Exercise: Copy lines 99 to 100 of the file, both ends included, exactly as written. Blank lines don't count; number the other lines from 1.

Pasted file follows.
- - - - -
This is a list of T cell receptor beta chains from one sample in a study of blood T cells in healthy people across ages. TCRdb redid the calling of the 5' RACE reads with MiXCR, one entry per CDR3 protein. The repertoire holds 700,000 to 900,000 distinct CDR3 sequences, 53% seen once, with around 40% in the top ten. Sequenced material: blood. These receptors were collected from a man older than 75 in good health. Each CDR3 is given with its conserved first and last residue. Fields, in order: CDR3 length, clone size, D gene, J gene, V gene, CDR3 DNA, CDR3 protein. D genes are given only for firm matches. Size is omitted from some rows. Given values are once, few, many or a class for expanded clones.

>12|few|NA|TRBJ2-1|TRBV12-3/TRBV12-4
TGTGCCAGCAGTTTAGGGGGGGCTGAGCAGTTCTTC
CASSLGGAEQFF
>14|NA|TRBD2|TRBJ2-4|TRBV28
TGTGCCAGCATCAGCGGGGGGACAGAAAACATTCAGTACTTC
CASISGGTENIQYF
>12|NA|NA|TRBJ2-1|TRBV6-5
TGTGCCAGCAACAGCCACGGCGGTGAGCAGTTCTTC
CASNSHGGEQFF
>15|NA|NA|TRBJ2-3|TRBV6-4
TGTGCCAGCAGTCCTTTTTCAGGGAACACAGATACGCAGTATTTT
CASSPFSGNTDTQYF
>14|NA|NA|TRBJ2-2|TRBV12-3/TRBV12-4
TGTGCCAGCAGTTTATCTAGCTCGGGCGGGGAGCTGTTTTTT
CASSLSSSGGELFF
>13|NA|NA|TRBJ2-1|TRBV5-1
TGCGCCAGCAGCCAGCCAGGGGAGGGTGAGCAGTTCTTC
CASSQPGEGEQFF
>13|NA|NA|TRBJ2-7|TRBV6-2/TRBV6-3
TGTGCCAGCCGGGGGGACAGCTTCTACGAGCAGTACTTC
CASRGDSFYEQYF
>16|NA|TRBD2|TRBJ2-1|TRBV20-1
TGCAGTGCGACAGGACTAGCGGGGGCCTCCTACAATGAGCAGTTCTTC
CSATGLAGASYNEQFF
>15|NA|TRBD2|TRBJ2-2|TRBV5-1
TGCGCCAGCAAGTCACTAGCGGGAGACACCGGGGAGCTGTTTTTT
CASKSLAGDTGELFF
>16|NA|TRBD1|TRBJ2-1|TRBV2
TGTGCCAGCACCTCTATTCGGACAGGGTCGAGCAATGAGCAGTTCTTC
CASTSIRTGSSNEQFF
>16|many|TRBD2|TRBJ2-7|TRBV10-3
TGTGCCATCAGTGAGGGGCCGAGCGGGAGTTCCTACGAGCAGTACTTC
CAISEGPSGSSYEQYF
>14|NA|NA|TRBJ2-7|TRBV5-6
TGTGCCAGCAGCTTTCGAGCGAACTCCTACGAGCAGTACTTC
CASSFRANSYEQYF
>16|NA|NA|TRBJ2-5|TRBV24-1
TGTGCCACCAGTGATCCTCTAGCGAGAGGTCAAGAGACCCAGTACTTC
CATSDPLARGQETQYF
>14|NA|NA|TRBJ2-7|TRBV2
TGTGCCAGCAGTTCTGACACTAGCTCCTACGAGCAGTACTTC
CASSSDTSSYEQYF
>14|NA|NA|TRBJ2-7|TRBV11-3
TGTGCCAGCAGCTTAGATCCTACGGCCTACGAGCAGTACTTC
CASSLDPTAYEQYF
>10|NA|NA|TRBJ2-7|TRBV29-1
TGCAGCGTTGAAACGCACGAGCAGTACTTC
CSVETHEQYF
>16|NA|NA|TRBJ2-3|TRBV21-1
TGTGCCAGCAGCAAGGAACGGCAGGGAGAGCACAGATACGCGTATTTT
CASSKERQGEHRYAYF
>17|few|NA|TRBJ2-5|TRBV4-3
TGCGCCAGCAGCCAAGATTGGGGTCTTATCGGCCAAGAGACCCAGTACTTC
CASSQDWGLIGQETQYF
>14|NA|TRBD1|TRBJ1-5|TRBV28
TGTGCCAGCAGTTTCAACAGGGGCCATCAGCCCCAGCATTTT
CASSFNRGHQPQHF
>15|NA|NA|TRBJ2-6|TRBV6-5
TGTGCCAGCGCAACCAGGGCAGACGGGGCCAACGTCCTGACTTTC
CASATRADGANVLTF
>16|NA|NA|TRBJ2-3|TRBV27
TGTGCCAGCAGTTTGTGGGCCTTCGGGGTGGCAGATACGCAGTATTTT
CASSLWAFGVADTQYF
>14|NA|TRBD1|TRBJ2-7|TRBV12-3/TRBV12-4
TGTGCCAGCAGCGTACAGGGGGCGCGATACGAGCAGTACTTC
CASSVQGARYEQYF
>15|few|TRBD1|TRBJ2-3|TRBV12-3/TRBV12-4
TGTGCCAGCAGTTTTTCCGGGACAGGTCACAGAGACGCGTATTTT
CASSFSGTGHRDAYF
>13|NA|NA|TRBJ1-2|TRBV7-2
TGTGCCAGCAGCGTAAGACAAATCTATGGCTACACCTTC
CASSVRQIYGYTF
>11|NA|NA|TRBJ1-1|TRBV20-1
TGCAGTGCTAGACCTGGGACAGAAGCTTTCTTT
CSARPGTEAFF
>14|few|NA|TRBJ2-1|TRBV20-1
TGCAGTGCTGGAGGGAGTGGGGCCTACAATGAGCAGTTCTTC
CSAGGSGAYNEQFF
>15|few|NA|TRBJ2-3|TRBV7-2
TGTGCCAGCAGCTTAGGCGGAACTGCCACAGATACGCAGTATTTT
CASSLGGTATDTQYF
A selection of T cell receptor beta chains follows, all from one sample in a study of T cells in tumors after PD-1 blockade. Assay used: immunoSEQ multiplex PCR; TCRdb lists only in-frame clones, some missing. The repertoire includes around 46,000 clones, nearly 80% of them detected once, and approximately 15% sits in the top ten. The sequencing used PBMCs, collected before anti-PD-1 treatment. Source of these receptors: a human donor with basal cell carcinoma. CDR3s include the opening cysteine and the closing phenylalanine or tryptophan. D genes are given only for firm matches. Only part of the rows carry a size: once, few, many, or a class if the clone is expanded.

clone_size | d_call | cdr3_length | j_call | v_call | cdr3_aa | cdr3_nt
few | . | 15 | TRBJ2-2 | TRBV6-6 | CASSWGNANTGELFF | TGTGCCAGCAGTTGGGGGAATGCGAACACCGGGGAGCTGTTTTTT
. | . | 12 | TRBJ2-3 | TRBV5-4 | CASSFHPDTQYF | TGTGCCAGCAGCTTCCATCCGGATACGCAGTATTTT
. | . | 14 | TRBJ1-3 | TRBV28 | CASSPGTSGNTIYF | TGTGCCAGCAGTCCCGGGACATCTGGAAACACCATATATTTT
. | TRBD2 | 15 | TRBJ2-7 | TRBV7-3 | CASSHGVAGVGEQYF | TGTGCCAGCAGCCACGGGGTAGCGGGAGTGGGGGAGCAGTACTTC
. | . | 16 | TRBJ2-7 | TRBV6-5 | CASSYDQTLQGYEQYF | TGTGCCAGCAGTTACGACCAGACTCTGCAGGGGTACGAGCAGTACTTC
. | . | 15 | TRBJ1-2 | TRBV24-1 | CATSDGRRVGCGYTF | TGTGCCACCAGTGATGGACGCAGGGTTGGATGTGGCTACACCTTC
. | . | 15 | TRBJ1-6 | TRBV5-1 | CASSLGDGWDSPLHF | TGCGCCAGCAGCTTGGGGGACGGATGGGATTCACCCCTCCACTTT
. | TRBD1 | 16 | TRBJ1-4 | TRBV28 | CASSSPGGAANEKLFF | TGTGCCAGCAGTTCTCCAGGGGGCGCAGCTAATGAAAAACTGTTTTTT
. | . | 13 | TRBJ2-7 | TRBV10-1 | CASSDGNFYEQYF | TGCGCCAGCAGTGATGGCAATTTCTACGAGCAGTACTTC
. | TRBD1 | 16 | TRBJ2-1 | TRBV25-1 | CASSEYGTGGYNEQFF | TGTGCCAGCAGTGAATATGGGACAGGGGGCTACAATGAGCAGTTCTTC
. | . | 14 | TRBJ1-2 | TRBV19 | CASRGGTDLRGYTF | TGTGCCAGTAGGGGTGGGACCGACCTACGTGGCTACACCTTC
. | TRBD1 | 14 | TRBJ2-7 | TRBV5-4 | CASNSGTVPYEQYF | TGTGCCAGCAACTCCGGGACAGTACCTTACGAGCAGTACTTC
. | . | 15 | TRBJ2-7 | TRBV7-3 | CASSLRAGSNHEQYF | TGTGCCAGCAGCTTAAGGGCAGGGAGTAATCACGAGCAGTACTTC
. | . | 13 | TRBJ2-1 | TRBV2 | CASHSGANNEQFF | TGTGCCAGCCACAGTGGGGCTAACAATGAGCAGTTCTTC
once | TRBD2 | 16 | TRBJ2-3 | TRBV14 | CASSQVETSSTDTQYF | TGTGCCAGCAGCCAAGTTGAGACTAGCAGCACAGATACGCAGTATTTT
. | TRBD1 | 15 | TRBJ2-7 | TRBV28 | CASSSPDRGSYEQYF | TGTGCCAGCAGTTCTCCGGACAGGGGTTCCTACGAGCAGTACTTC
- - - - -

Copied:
once | TRBD2 | 16 | TRBJ2-3 | TRBV14 | CASSQVETSSTDTQYF | TGTGCCAGCAGCCAAGTTGAGACTAGCAGCACAGATACGCAGTATTTT
. | TRBD1 | 15 | TRBJ2-7 | TRBV28 | CASSSPDRGSYEQYF | TGTGCCAGCAGTTCTCCGGACAGGGGTTCCTACGAGCAGTACTTC